By the by, I now have a wonderful solution for attaching the plastic covers, besides glue, onto the latitude-axis. My smaller diameter, thinner neodymium-magnets...


Within the preceding images, the plastic covers for the latitude-axis are being held by the magnets, but it's only double-sided tape holding the magnets onto the covers' inner sides. The magnets are not touching the bolt, and will not need to in future. I will be attaching the magnets with other than tape, J-B Weld epoxy most likely, and spaced to where they will almost touch the head and tip of the bolt, but not quite.

The solution for the plastic covers pertains only to myself, as there is no real need to remove them in the first place. But I will tell you this: I noticed that the RA-axis was not quite set to my latitude, so I adjusted it, and O how smoothly it motioned; luxurious; again, like the thick door of bank-vault whilst closing.

Incidentally, when I had cut down and painted the pier-extension, several years ago, and painted it "safety blue", little did I know just how prophetic that choice of colour would be...


  • Like 2
Link to comment
Share on other sites

I removed the taped magnets from the inner sides of the covers for the altitude/latitude-axis, and polished both...


Aren't they lovely? :hippy2:

The cover printed with the degree-scale was fairly easy to pop off when I began this project, but not the blank one. As a result, the edge of the blank cover was damaged a little, with a scratch over onto the bevelled surface, indicated by the red arrow, and a rough edge in that same area. I first scraped the excess off of the scratch, "painted" it with acetone to smooth it, then polished the entire cover with Colgate® toothpaste, then Pond's® original cold-cream, and with my finger-tips only. The printed cover was polished with the cold-cream only. Both covers had some light and micro scratches in addition.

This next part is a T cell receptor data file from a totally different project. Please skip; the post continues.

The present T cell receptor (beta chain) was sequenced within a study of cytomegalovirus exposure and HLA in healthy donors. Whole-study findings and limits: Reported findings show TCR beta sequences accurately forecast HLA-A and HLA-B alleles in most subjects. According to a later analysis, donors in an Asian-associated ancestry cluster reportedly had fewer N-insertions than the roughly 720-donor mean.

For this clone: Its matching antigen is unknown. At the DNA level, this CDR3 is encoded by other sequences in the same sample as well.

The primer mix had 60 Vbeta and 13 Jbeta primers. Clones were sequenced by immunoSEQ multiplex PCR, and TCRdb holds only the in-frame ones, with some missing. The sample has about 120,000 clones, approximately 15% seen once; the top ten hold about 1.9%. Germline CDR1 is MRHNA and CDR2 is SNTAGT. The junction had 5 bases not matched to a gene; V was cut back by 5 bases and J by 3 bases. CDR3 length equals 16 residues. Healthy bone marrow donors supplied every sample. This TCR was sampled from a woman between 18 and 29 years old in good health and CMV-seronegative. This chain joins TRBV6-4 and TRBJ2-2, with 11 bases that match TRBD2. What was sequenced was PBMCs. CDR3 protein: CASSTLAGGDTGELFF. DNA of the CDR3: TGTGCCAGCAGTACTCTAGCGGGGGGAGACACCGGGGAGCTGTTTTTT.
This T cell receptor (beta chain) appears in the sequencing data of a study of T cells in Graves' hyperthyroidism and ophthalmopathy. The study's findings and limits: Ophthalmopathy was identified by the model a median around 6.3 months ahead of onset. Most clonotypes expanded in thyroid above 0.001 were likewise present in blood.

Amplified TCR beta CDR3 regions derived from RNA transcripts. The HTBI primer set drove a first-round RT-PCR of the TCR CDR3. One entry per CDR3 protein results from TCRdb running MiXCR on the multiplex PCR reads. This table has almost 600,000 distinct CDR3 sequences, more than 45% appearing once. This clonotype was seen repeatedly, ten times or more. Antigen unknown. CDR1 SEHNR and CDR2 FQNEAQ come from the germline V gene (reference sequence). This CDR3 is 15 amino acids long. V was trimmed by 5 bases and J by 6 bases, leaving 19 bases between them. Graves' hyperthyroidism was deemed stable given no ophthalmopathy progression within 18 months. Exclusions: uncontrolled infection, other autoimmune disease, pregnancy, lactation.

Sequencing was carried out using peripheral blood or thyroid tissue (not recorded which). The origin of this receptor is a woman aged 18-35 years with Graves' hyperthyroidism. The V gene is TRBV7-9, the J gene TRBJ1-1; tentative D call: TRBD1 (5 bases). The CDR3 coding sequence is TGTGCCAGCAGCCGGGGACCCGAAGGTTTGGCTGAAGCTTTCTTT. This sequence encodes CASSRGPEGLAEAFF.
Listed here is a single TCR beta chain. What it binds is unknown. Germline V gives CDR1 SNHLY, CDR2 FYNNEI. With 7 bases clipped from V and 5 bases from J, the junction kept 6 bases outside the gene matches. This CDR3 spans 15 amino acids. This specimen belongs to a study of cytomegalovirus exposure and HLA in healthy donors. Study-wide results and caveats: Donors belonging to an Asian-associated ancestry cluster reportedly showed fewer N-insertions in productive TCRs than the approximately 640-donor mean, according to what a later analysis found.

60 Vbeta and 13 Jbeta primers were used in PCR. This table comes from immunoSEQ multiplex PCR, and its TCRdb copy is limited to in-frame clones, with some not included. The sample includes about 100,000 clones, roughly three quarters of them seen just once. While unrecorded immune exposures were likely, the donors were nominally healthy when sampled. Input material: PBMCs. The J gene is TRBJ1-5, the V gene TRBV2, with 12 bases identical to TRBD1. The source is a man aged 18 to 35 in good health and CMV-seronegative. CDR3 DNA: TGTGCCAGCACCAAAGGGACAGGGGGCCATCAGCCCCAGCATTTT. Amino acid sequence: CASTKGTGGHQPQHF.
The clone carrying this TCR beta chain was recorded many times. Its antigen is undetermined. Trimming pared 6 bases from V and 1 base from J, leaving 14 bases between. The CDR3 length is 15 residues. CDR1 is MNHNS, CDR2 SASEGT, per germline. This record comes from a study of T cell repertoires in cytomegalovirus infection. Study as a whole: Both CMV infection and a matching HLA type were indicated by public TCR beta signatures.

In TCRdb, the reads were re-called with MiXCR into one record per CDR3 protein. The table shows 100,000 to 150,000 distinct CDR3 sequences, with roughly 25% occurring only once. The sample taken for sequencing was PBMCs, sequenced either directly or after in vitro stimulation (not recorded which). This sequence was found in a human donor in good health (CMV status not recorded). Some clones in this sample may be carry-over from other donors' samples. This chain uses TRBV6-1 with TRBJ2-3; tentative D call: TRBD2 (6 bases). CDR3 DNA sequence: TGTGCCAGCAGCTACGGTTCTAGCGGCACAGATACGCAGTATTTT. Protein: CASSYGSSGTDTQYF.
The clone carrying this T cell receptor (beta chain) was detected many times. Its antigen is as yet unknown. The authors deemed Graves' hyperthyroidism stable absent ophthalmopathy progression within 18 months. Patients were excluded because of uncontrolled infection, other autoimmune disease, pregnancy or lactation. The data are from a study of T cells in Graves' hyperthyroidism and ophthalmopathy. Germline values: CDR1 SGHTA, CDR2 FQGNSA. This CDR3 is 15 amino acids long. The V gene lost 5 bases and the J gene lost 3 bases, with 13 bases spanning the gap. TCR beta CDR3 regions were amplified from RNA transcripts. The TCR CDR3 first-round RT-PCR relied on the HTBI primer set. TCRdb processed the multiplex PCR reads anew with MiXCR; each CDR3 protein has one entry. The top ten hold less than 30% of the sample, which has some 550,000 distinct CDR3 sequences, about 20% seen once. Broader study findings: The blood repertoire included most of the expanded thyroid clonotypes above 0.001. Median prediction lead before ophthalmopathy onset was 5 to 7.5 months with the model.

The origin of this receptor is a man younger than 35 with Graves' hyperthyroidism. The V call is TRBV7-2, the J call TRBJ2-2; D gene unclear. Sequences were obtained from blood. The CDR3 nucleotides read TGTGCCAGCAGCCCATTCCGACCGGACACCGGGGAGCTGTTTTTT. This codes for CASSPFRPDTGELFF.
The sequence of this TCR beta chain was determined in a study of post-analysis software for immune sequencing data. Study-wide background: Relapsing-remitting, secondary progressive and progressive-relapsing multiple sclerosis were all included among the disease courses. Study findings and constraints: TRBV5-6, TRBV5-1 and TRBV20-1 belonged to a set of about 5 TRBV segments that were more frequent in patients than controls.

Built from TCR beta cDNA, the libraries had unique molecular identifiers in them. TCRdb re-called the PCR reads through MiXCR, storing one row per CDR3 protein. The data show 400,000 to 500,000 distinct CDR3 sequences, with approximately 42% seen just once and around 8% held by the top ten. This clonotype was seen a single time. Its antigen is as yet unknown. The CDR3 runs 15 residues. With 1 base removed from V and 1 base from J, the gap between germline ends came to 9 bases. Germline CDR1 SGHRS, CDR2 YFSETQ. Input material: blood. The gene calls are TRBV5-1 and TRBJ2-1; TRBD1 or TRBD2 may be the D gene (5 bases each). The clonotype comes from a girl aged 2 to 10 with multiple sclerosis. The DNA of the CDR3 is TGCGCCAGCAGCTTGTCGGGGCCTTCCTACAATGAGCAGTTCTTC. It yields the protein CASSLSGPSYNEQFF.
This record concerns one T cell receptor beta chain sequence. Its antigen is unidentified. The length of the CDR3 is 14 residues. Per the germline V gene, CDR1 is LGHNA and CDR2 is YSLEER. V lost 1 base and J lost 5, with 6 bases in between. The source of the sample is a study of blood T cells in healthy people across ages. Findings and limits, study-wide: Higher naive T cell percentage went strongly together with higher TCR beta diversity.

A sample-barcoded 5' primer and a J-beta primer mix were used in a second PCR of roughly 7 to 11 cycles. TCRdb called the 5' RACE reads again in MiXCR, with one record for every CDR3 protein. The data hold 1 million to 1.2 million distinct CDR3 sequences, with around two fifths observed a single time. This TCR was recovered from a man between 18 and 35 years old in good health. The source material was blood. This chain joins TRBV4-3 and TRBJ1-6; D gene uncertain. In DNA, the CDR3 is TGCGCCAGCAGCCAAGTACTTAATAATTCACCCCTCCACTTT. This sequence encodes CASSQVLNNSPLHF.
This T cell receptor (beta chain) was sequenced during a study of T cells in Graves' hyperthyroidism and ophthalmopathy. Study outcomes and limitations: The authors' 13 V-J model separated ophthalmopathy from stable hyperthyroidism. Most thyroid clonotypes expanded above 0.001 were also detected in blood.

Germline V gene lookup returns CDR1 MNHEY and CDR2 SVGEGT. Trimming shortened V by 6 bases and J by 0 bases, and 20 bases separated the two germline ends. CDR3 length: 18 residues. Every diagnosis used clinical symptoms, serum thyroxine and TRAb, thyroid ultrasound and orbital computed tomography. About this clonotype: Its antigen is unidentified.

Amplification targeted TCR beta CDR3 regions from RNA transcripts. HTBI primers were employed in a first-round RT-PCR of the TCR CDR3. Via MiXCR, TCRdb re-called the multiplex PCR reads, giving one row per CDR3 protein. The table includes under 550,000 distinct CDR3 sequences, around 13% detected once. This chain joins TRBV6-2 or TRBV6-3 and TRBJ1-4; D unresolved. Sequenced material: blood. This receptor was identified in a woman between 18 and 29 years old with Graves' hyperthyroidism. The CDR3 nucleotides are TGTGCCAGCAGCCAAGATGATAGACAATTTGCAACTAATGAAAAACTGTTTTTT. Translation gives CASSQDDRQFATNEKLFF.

The relatively large scratch is still there on the blank cover, but noticed only via this macro-shot and a brilliant LED-light...


It was quite noticeable before, just looking at it from two feet, more or less, distant. :icon_mrgreen: 

The small, neodymium magnets are 1.5mm in thickness. The depth of the inner side of both caps, 5mm. The head of the bolt, in relation to the blank cover, protrudes about 1mm into same. The tip of the bolt, in relation to the printed cover, protrudes about 2mm into same.

Hence, the magnet for the blank cover will need a 2mm riser, and a 1mm riser for the magnet of the printed cover. Once the risers are integrated, there will be about 0.5mm of spacing between the magnets and the two ends of the bolt; again, not quite touching.

When I had gone out to remove the covers, with their magnets taped in still, the printed cover was harder to remove, as its magnet was closer to its end of the bolt, the tip.

At present, I'm thinking about making an aluminium spacer for the gap between the saddle and DEC-housing, to epoxy it onto the underside of the saddle's rim...


That would help to keep debris from entering the gap over time.

Alas, I wouldn't have to think of these things if Synta had been "on the ball".

Link to comment
Share on other sites

10 minutes ago, banjaxed said:

Looking at the glamour shots of the completed mount I could not help notice they were taken in front of your new shed. As your shed thread has not had any new posts for a while are we to assume it is finished ?

It is, I'd say, 97-98% finished. :icon_mrgreen:

Link to comment
Share on other sites

Fortunately, as fortune does favour the foolish, the inner sides of the covers each had a small moulding mark in the centre, however vague.  I then took my mini drill-press with a carbide drill-bit and drilled them out slightly for a compass leg-tip to nestle within...